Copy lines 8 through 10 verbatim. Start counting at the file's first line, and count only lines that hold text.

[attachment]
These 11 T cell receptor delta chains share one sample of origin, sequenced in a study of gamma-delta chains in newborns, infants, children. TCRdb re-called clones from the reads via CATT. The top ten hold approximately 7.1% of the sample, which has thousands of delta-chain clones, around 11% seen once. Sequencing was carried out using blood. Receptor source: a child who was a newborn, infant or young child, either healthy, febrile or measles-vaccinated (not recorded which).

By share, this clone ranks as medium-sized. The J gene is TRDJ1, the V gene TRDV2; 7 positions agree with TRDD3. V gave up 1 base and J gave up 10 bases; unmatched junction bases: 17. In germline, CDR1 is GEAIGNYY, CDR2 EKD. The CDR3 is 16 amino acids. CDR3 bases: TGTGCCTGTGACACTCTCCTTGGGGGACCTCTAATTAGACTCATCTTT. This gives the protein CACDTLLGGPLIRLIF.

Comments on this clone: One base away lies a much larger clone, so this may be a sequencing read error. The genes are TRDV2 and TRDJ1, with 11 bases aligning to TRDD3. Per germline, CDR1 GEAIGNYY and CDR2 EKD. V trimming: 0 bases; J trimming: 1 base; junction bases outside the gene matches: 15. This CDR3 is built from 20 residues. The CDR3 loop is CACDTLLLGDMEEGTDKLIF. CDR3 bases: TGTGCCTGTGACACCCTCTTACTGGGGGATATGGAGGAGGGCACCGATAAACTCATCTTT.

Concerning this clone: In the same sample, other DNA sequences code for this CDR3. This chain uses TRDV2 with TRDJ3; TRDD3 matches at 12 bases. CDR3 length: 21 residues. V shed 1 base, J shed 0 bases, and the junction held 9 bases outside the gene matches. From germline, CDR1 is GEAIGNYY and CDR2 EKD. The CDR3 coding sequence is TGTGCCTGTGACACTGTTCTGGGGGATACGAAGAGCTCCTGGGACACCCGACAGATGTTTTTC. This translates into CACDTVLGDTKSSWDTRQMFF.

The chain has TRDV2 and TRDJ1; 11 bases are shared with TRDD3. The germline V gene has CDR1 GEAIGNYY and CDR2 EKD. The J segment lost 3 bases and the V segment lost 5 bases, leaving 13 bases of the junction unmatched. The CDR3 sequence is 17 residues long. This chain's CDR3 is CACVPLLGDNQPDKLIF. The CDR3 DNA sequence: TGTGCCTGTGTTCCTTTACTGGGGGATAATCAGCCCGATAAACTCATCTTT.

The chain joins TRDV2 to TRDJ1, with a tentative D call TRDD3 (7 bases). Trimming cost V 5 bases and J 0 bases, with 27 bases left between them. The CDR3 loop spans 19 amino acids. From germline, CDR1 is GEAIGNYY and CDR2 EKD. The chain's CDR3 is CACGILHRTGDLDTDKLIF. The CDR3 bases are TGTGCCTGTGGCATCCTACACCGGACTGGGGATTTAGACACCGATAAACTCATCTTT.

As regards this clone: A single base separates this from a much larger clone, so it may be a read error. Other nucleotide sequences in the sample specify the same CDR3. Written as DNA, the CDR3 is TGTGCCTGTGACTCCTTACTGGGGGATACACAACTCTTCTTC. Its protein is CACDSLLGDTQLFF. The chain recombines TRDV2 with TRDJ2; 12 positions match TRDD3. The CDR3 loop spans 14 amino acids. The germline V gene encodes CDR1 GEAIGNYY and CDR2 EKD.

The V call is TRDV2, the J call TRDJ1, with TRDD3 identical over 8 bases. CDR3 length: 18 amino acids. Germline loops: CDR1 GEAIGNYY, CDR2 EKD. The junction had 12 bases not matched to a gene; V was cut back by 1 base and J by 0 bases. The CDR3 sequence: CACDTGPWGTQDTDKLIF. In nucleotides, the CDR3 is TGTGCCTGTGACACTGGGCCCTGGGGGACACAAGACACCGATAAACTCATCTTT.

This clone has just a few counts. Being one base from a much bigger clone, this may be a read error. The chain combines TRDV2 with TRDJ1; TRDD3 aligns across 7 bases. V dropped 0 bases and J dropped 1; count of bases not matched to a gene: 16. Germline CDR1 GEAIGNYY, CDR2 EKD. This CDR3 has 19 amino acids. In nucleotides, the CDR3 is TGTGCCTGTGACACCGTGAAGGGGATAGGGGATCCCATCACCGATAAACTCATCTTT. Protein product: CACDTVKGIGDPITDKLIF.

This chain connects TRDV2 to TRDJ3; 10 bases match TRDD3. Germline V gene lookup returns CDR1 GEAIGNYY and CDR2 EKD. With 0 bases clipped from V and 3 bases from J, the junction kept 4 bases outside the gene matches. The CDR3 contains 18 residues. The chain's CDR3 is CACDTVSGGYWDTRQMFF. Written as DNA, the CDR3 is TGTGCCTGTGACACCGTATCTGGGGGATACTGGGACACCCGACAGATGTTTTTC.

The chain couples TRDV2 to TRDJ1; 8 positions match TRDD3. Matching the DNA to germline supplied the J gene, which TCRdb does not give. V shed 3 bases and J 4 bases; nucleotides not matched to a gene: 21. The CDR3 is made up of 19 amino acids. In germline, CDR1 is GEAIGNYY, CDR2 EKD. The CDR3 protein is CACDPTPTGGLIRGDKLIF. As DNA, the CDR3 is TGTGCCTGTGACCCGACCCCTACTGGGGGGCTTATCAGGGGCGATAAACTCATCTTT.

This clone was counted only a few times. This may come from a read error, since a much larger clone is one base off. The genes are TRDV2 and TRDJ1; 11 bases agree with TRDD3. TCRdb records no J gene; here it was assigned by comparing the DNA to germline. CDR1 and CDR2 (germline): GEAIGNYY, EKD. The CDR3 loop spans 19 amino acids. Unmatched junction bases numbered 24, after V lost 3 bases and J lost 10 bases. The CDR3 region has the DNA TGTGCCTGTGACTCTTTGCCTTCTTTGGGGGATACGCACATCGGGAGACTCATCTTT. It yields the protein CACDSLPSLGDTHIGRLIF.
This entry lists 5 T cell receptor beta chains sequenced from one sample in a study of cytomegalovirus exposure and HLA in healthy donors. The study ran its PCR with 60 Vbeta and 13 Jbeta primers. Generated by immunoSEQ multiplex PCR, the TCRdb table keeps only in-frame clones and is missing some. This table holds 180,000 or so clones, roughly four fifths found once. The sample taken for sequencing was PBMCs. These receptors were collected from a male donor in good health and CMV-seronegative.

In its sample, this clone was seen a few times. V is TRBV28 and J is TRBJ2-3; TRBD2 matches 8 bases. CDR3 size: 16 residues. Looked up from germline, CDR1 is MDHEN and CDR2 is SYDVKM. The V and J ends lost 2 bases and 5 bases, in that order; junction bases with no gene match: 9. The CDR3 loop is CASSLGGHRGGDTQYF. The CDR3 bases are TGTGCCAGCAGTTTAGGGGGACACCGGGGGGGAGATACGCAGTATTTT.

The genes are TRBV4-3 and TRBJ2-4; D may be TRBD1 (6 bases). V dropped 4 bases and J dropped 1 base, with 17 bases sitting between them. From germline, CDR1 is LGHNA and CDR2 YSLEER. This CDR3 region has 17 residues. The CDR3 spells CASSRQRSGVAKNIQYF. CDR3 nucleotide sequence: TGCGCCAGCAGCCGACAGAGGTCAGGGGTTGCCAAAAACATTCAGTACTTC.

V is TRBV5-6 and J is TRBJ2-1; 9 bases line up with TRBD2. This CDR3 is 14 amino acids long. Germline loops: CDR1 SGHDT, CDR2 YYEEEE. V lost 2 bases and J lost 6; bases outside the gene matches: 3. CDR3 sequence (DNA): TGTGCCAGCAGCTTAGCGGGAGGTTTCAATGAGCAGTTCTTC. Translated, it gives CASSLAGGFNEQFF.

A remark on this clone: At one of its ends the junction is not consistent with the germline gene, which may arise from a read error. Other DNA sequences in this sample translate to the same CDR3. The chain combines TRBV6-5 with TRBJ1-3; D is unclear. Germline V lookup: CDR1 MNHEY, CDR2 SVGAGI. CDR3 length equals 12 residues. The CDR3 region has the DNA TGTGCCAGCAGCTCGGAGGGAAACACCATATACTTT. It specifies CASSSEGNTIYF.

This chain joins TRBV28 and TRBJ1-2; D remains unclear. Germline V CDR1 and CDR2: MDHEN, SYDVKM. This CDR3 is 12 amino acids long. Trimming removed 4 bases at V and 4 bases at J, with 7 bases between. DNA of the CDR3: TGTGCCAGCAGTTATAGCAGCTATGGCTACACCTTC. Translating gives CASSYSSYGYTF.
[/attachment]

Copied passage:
The V call is TRDV2, the J call TRDJ1, with TRDD3 identical over 8 bases. CDR3 length: 18 amino acids. Germline loops: CDR1 GEAIGNYY, CDR2 EKD. The junction had 12 bases not matched to a gene; V was cut back by 1 base and J by 0 bases. The CDR3 sequence: CACDTGPWGTQDTDKLIF. In nucleotides, the CDR3 is TGTGCCTGTGACACTGGGCCCTGGGGGACACAAGACACCGATAAACTCATCTTT.

This clone has just a few counts. Being one base from a much bigger clone, this may be a read error. The chain combines TRDV2 with TRDJ1; TRDD3 aligns across 7 bases. V dropped 0 bases and J dropped 1; count of bases not matched to a gene: 16. Germline CDR1 GEAIGNYY, CDR2 EKD. This CDR3 has 19 amino acids. In nucleotides, the CDR3 is TGTGCCTGTGACACCGTGAAGGGGATAGGGGATCCCATCACCGATAAACTCATCTTT. Protein product: CACDTVKGIGDPITDKLIF.

This chain connects TRDV2 to TRDJ3; 10 bases match TRDD3. Germline V gene lookup returns CDR1 GEAIGNYY and CDR2 EKD. With 0 bases clipped from V and 3 bases from J, the junction kept 4 bases outside the gene matches. The CDR3 contains 18 residues. The chain's CDR3 is CACDTVSGGYWDTRQMFF. Written as DNA, the CDR3 is TGTGCCTGTGACACCGTATCTGGGGGATACTGGGACACCCGACAGATGTTTTTC.